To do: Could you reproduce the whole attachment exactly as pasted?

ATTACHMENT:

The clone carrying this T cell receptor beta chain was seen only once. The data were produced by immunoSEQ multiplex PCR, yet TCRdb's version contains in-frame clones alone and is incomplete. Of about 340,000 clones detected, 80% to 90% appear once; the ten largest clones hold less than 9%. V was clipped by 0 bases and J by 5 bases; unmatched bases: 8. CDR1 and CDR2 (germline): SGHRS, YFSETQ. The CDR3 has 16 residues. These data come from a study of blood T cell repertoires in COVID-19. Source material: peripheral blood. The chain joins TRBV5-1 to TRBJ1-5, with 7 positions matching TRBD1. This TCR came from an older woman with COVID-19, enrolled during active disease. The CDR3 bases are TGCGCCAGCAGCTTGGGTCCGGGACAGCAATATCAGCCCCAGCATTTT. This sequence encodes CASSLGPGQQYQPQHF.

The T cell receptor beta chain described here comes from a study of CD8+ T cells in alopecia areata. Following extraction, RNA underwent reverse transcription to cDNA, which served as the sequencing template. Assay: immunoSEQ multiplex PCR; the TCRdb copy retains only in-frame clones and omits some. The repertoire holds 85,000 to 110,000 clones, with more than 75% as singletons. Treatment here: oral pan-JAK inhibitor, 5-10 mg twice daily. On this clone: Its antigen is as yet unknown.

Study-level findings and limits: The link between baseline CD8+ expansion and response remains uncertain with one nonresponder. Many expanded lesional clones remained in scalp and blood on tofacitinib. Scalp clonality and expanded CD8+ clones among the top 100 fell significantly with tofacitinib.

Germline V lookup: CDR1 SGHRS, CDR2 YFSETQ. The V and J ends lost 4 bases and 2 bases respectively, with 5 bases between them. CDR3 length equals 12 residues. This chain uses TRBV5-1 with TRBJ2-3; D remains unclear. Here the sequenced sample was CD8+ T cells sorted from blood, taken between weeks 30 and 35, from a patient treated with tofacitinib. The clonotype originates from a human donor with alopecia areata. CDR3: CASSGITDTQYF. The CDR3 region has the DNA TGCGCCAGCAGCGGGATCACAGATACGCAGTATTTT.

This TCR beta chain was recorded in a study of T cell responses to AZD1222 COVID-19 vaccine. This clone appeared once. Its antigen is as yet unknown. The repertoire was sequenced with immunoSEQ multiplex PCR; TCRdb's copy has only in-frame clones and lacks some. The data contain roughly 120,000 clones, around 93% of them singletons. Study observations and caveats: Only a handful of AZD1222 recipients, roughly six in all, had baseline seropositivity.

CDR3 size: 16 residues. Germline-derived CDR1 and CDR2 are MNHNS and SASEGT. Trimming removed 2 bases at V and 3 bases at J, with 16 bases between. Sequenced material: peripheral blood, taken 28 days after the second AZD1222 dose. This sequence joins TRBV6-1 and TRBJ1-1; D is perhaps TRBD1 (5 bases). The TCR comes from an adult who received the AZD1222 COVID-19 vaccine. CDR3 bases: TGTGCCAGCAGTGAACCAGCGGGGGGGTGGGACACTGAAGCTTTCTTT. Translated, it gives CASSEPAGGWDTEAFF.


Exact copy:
The clone carrying this T cell receptor beta chain was seen only once. The data were produced by immunoSEQ multiplex PCR, yet TCRdb's version contains in-frame clones alone and is incomplete. Of about 340,000 clones detected, 80% to 90% appear once; the ten largest clones hold less than 9%. V was clipped by 0 bases and J by 5 bases; unmatched bases: 8. CDR1 and CDR2 (germline): SGHRS, YFSETQ. The CDR3 has 16 residues. These data come from a study of blood T cell repertoires in COVID-19. Source material: peripheral blood. The chain joins TRBV5-1 to TRBJ1-5, with 7 positions matching TRBD1. This TCR came from an older woman with COVID-19, enrolled during active disease. The CDR3 bases are TGCGCCAGCAGCTTGGGTCCGGGACAGCAATATCAGCCCCAGCATTTT. This sequence encodes CASSLGPGQQYQPQHF.

The T cell receptor beta chain described here comes from a study of CD8+ T cells in alopecia areata. Following extraction, RNA underwent reverse transcription to cDNA, which served as the sequencing template. Assay: immunoSEQ multiplex PCR; the TCRdb copy retains only in-frame clones and omits some. The repertoire holds 85,000 to 110,000 clones, with more than 75% as singletons. Treatment here: oral pan-JAK inhibitor, 5-10 mg twice daily. On this clone: Its antigen is as yet unknown.

Study-level findings and limits: The link between baseline CD8+ expansion and response remains uncertain with one nonresponder. Many expanded lesional clones remained in scalp and blood on tofacitinib. Scalp clonality and expanded CD8+ clones among the top 100 fell significantly with tofacitinib.

Germline V lookup: CDR1 SGHRS, CDR2 YFSETQ. The V and J ends lost 4 bases and 2 bases respectively, with 5 bases between them. CDR3 length equals 12 residues. This chain uses TRBV5-1 with TRBJ2-3; D remains unclear. Here the sequenced sample was CD8+ T cells sorted from blood, taken between weeks 30 and 35, from a patient treated with tofacitinib. The clonotype originates from a human donor with alopecia areata. CDR3: CASSGITDTQYF. The CDR3 region has the DNA TGCGCCAGCAGCGGGATCACAGATACGCAGTATTTT.

This TCR beta chain was recorded in a study of T cell responses to AZD1222 COVID-19 vaccine. This clone appeared once. Its antigen is as yet unknown. The repertoire was sequenced with immunoSEQ multiplex PCR; TCRdb's copy has only in-frame clones and lacks some. The data contain roughly 120,000 clones, around 93% of them singletons. Study observations and caveats: Only a handful of AZD1222 recipients, roughly six in all, had baseline seropositivity.

CDR3 size: 16 residues. Germline-derived CDR1 and CDR2 are MNHNS and SASEGT. Trimming removed 2 bases at V and 3 bases at J, with 16 bases between. Sequenced material: peripheral blood, taken 28 days after the second AZD1222 dose. This sequence joins TRBV6-1 and TRBJ1-1; D is perhaps TRBD1 (5 bases). The TCR comes from an adult who received the AZD1222 COVID-19 vaccine. CDR3 bases: TGTGCCAGCAGTGAACCAGCGGGGGGGTGGGACACTGAAGCTTTCTTT. Translated, it gives CASSEPAGGWDTEAFF.